Power Trip: A Decade of Policy, Plots and Spin, by Damian McBride, Biteback Publishing, RRP£20
The defining characteristics of the New Labour governments of Tony Blair and Gordon Brown were the internecine feuding between their camps and the party’s aggressive media management. Damian McBride stood at the nexus of both; as Mr Brown’s press chief he was a skilful but ferocious partisan for a politician he describes as “the greatest man I have ever met”. In his idol’s name, he earned the sobriquet “mad dog”, briefing, smearing and spinning until one bite too far saw him put down.
McBride finally fell from grace after the leak of emails proposing personal smears on Mr Brown’s enemies and opponents. It was the end many would have predicted, for while his success was built on mastery of detail and relentless hard work, his time was characterised by an obsessional, cruel and alcohol-fuelled recklessness. His loyalty was only to Mr Brown, not to the rest of government which was essentially grouped into friends, enemies and collateral damage.
McBride has now written an unsparing yet defiant confessions of a “nasty bastard” – a detailed account of a powerful media manipulator at work, with advice on when lying works and honesty as a tool of deceit. It is pacy and McBride writes with a nice turn of phrase. David Miliband, the former foreign secretary, is described as a man who, while talking to Barack Obama and the Dalai Lama, “would still look over their shoulders to see if there was anyone more important around”.
As a glimpse into the Brown bunker it offers much, but there is little by way of policy discussion. The major events are skated over and discussed as process rather than strategy. The financial crisis that many consider Mr Brown’s finest hour merits only a few pages. Inevitably, the book will be scoured for what it says of the two Eds, Miliband and Balls, who now run Labour but who were then Mr Brown’s closest aides. Mr Balls – contrary to most accounts by those less disposed towards him – emerges the more likeable, and the man best able to manage Mr Brown’s moods. Mr Miliband is more detached but also the one who ultimately turns on McBride. Both, with Mr Brown, are spared blame for McBride’s excesses.
Mr Brown is often the victim and plots in his name always take place without his knowledge. But though Mr McBride gives his friends plausible deniability about his antics it seems beyond belief that, when everyone in Westminster knew of his style, they alone were ignorant of his methods.
But if McBride spares others, he does not spare himself. He is undoubtedly sorry as much for what he has become as for what he did. At times he blames politics for this; at others he shows his dark side already fairly well developed. An early chapter dwells on his misdeeds as a university footballer, intentionally injuring opponents. There is a pub tales quality to the book which at times reads like a political Fever Pitch, Nick Hornby’s catalogue of a soccer obsessive, but while that book brimmed with warmth and insight, this one simply records all the fouls. For this is a man who despite a fierce intelligence and Cambridge degree, prefers to cast himself as a roguish outsider, an Irish Catholic interloper who implausibly flukes his way into the civil service fast track.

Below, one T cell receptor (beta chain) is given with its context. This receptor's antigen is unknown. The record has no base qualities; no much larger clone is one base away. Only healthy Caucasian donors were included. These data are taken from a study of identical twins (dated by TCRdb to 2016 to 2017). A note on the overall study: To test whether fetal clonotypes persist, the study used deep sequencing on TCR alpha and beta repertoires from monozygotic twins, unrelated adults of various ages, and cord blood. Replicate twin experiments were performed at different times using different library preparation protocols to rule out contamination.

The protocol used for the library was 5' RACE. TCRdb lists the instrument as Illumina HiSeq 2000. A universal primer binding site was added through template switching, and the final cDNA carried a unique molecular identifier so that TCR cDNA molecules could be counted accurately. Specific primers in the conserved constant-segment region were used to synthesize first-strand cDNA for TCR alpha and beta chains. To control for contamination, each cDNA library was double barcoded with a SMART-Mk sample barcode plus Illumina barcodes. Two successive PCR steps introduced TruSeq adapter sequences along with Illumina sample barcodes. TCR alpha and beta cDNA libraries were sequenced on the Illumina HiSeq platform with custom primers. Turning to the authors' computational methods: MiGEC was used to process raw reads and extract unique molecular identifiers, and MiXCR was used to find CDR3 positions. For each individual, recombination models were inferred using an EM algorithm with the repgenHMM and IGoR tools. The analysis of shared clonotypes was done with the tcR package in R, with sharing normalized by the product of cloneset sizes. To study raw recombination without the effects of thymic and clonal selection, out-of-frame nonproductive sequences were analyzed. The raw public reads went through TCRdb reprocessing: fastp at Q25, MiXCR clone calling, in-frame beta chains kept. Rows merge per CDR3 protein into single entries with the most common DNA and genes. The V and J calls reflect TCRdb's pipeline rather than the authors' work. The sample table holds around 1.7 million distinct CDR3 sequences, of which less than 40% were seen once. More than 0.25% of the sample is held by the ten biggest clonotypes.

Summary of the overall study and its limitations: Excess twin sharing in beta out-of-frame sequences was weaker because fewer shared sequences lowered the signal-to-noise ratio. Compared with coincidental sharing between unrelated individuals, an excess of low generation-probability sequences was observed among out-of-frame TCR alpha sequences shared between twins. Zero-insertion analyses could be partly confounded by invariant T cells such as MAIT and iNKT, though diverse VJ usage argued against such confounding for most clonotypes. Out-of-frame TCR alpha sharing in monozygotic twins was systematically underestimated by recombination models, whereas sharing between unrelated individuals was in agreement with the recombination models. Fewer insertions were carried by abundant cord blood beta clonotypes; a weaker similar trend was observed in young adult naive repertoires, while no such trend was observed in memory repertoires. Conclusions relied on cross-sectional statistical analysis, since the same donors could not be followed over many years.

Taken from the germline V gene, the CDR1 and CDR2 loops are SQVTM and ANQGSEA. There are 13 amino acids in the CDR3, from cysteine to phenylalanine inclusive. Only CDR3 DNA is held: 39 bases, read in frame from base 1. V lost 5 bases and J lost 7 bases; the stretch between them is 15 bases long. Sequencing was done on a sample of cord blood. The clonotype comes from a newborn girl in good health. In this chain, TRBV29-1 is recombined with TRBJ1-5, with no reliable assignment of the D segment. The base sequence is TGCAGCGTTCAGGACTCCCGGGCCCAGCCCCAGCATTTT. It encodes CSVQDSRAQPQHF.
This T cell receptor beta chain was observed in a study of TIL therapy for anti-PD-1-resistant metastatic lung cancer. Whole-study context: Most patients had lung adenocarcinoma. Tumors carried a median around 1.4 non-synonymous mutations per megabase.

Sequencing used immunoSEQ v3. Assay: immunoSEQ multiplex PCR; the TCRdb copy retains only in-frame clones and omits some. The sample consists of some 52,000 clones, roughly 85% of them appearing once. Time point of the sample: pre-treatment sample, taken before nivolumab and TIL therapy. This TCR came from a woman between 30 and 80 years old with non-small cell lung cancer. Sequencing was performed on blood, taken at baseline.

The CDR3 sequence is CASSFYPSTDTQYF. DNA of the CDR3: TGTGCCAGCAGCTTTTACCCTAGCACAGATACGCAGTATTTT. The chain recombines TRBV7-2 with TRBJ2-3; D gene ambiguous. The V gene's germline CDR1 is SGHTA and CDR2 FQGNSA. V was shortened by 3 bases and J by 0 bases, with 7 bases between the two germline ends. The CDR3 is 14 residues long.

One personal story stands out. McBride largely avoids talking of his childhood or family but he recounts a day when his hard-to-please father comes to watch him play football at college. McBride’s team wins 11-0 and he scores five goals but as he leaves the pitch, his dad walks past his son to congratulate the opposing team’s captain for the way he kept his side going when all was hopeless. This is almost the only story he tells of a father he loved and admired. Within five years he is showing an almost filial devotion to Mr Brown.
And this ultimately is a love story. His devotion to Mr Brown is unwavering. While Alastair Campbell stood up to Mr Blair, McBride seemed in awe of Mr Brown. Yet ironically, almost every anecdote serves to diminish the man he is attempting to raise up. Tales of selfishness and tantrums litter the pages. But anyone who sees these as failings is a traitor. There are, of course, accounts of human warmth and kindness but these stand out as exceptions. Not that McBride sees the flaws as being Mr Brown’s. When during his press chief’s one foreign holiday in six years, Mr Brown phones him three times each day asking when he is returning. McBride feels guilty for not being there.
Perhaps this is unsurprising for McBride’s story epitomises, in some way, Mr Brown’s. In the end, what we have is a man of some brilliance who like his master became so consumed by his demons, his need to win and the trenches mentality that he allowed himself to be defined by his flaws.
The writer is the managing editor of FT.com and a former chief political correspondent